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Before modern sodas and bottled juices became so commonplace, shrub drinks were popular beverages because they were a way to enjoy a flavored drink and also to preserve the summer harvest of fruits like raspberries and currants.
This raspberry shrub drink recipe comes from a 19th century cookbook written during a time when shrub drinks were especially popular because of the temperance movement. While some shrub recipes contain rum, many 19th century shrub recipes use apple cider vinegar as a non-alcoholic substitute.
To make this drink, you start by making a syrup with fresh raspberries, vinegar, and sugar, and then you add as much or as little of the syrup as you like to a glass of water, so you can customize how strong you want it to be. The flavor is a blend of tangy and sweet, and it tastes like summertime.
An Old-Fashioned Recipe
I found this recipe in the Old Sturbridge Village Cookbook – a cookbook created by my favorite living history museum that’s a really interesting cookbook for any one who loves history because it’s full of traditional early 19th century recipes.
The original recipe comes from 1832 from Lydia Marie Child’s book The American Frugal Housewife – one of the most popular cookbooks and household management books of the 19th century:
“Raspberry shrub mixed with water is a pure, delicious drink for summer, and in a country where raspberries are abundant, it is good economy to make it answer instead of Port and Catalonia wine. Put raspberries in a pan, and scarcely cover them with strong vinegar. Add a pint of sugar to a pint of juice (of this you can judge by fist trying your pan to see how much it holds); scald it, skim it, and bottle it when cold”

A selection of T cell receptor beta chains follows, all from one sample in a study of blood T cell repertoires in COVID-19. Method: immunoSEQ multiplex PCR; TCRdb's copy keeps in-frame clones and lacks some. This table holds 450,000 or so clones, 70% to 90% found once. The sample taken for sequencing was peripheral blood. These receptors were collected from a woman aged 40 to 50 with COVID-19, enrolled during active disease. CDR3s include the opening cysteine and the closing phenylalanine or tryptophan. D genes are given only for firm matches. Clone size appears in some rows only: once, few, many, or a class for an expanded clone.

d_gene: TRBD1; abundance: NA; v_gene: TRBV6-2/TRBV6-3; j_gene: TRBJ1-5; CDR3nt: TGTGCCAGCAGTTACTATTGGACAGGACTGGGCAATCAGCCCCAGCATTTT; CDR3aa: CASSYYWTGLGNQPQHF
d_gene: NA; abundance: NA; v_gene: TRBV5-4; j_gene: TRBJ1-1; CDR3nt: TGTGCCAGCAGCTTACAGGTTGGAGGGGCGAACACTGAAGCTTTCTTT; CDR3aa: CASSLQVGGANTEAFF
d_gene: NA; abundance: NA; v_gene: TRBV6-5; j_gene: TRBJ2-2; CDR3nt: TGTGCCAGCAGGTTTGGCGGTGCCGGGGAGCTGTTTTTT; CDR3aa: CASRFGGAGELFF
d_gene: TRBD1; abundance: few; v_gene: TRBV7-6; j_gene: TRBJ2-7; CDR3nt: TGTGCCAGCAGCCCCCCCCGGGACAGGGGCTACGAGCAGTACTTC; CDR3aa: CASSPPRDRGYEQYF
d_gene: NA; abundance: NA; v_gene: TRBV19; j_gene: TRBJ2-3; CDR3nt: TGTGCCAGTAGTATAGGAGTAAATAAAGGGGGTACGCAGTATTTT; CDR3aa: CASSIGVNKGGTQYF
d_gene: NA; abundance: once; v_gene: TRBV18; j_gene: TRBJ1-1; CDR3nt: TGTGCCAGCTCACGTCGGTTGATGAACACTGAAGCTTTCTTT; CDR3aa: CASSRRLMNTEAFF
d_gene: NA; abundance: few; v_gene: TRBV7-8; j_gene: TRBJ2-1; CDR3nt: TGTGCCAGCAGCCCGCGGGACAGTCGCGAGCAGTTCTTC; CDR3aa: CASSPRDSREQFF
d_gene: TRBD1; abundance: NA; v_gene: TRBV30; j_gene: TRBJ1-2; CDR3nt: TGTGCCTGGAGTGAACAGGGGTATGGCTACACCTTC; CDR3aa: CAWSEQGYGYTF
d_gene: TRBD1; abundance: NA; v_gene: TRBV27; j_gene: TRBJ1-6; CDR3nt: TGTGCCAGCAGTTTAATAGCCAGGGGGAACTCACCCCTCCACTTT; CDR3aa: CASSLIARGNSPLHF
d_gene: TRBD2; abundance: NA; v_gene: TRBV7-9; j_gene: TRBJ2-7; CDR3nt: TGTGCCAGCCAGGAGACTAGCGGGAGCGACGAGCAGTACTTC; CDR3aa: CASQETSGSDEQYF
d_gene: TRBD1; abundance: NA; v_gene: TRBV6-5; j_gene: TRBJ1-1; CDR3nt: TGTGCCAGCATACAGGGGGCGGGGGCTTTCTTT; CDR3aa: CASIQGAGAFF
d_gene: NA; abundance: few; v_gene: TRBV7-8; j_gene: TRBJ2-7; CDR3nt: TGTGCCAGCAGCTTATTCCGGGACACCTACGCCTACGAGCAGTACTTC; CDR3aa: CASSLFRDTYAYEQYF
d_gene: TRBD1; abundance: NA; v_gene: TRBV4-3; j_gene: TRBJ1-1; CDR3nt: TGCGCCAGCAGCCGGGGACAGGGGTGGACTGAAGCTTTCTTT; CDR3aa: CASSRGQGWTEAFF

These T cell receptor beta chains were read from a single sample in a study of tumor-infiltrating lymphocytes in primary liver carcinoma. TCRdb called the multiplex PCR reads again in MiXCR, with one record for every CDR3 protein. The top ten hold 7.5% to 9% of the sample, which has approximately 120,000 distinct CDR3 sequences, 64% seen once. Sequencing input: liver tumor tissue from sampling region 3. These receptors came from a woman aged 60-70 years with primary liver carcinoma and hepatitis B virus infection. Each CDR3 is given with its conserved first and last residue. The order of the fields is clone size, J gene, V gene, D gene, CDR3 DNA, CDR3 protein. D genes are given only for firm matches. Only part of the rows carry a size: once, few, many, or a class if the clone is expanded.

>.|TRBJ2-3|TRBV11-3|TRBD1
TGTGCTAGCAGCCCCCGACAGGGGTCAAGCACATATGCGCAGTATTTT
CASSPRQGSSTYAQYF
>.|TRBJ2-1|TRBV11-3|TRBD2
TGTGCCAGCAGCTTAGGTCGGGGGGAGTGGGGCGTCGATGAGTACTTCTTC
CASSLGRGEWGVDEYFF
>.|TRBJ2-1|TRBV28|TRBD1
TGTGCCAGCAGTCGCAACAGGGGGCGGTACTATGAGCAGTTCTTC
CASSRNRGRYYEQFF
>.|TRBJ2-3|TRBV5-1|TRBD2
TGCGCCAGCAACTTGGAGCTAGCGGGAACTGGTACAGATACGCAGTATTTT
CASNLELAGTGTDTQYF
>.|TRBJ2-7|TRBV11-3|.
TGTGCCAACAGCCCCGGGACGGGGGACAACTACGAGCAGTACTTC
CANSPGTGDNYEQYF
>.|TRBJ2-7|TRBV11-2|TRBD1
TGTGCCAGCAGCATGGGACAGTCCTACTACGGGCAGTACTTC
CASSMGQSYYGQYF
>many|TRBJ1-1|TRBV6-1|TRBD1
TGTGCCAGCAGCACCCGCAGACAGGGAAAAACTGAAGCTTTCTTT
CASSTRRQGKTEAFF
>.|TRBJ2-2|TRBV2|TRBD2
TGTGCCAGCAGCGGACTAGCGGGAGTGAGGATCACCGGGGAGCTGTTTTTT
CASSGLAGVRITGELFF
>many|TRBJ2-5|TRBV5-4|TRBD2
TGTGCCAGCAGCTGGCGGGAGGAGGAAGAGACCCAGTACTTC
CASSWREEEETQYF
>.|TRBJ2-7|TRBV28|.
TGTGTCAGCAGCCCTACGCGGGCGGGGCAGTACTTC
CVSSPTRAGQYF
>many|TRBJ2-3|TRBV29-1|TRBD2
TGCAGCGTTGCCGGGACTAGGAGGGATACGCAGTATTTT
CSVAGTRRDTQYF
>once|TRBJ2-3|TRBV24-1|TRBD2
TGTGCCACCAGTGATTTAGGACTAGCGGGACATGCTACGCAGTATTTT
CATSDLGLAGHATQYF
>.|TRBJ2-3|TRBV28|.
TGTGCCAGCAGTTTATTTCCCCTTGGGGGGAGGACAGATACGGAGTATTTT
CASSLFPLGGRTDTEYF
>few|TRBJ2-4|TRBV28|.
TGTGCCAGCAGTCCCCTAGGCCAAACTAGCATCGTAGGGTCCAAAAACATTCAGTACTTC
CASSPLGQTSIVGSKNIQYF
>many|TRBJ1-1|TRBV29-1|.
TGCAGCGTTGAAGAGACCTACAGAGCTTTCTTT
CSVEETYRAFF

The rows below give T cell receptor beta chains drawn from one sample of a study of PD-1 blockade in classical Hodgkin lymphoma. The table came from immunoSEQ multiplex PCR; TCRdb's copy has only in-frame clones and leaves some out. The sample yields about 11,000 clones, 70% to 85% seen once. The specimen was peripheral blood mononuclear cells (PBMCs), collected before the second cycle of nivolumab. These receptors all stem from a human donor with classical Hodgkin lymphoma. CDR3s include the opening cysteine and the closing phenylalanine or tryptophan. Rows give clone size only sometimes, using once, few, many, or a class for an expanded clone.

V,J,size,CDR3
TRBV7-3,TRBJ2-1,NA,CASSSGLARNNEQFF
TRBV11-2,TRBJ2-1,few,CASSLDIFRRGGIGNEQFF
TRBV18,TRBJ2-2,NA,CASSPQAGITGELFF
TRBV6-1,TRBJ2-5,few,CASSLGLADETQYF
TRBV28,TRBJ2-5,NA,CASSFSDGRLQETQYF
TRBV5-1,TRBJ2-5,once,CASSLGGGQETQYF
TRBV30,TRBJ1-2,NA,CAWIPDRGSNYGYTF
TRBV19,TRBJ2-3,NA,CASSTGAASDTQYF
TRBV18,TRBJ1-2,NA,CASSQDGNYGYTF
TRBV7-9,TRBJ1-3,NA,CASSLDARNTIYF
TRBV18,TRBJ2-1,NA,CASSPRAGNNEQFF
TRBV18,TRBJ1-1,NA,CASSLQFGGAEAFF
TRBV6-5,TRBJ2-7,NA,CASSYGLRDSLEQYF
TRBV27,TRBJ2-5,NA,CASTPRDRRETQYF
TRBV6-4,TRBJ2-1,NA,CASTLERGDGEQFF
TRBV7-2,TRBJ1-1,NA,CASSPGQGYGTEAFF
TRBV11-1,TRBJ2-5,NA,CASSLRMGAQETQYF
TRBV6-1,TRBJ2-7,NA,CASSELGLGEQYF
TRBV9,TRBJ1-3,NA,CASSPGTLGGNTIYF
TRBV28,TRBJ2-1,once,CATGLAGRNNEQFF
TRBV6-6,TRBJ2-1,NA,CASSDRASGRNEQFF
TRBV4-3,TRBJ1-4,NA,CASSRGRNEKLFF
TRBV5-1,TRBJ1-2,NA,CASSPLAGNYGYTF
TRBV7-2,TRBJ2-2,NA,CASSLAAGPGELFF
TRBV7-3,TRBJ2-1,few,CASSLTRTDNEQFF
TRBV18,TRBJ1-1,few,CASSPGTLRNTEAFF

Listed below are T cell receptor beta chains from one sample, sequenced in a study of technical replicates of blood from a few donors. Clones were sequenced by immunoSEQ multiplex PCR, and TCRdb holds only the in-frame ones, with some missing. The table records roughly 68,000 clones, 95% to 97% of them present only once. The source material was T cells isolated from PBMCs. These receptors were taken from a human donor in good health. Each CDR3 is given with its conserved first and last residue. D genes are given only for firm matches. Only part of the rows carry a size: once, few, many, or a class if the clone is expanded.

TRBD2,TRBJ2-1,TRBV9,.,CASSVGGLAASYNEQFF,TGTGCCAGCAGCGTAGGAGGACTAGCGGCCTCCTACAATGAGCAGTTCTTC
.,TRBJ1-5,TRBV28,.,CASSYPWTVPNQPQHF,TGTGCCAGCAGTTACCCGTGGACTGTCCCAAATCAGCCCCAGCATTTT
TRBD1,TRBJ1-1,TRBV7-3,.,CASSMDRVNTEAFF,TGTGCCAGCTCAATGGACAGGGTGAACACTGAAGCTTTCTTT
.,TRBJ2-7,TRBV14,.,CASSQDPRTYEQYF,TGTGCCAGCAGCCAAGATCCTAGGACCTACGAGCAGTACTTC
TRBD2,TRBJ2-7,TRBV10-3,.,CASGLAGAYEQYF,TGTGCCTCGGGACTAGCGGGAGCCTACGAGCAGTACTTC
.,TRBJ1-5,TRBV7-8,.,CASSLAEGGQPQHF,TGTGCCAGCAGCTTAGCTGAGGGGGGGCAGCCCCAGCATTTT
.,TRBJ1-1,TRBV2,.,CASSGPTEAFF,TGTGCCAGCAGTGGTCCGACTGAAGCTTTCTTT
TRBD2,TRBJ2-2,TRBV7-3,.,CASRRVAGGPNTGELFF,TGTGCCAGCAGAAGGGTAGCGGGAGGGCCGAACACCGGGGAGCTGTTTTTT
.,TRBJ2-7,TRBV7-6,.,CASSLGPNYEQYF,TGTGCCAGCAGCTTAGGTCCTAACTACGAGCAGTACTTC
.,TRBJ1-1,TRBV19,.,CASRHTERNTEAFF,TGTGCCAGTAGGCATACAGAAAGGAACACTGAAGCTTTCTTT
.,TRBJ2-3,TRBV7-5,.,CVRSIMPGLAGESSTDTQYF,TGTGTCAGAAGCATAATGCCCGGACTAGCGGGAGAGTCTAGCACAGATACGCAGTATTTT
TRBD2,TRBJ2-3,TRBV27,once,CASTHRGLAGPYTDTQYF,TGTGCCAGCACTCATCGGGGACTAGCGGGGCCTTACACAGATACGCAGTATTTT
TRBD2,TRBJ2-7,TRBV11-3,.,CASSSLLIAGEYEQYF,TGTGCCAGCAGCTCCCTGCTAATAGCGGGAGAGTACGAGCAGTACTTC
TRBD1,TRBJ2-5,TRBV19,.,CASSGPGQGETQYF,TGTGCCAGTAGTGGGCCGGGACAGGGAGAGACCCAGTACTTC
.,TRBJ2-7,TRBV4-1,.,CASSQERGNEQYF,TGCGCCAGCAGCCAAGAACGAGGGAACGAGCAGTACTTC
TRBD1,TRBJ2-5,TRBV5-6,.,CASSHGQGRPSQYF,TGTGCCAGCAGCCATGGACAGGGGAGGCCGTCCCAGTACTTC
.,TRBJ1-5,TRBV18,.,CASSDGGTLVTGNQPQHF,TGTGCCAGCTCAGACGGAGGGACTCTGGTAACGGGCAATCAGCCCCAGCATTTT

And here is the modern adaptation of this old-fashioned recipe:
Raspberry Shrub Drink Recipe
- 1 1/2 cups fresh raspberries
- 1/2 cup apple cider vinegar (I like this kind)
- 3/4 cup sugar (I like using organic cane sugar)
- Put raspberries in a small saucepan and pour the vinegar over them.
- Simmer the raspberries and vinegar over medium heat for about 10 minutes until the berries are soft.
- Strain the mixture through a sieve or through cheesecloth so that you separate the seeds and pulp out from the liquid.
- Measure the amount of liquid and add an equal amount of sugar. (I got about 3/4 cup of liquid when I made this recipe, so I used 3/4 cup sugar.)
- Stir the sugar into the liquid and bring the mixture just to a boil. Once it reaches a boil, remove it from the heat and skim off the foam floating on the top.
- Let the syrup cool and pour it into a Mason jar. This recipe makes enough syrup to fill one half pint-sized Mason jar.
To serve, add spoonfuls of the syrup to a glass of water and stir to blend well. You can vary the amount of syrup you add depending on whether you want a mild or a stronger raspberry flavor. For me, four spoonfuls was a good amount, but you might want to start with just one or two spoonfuls, taste it, and then add more until tastes the way you like.
To store the syrup, you can either keep it in the fridge for a couple of weeks, or, for longer-term storage, you can seal the jar the same way you would if you were canning raspberry jam.
If you want to see a visual example of the process, I made a short video of this recipe:
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The information in this post is not to be taken as medical advice and is not intended to diagnose or treat any disease.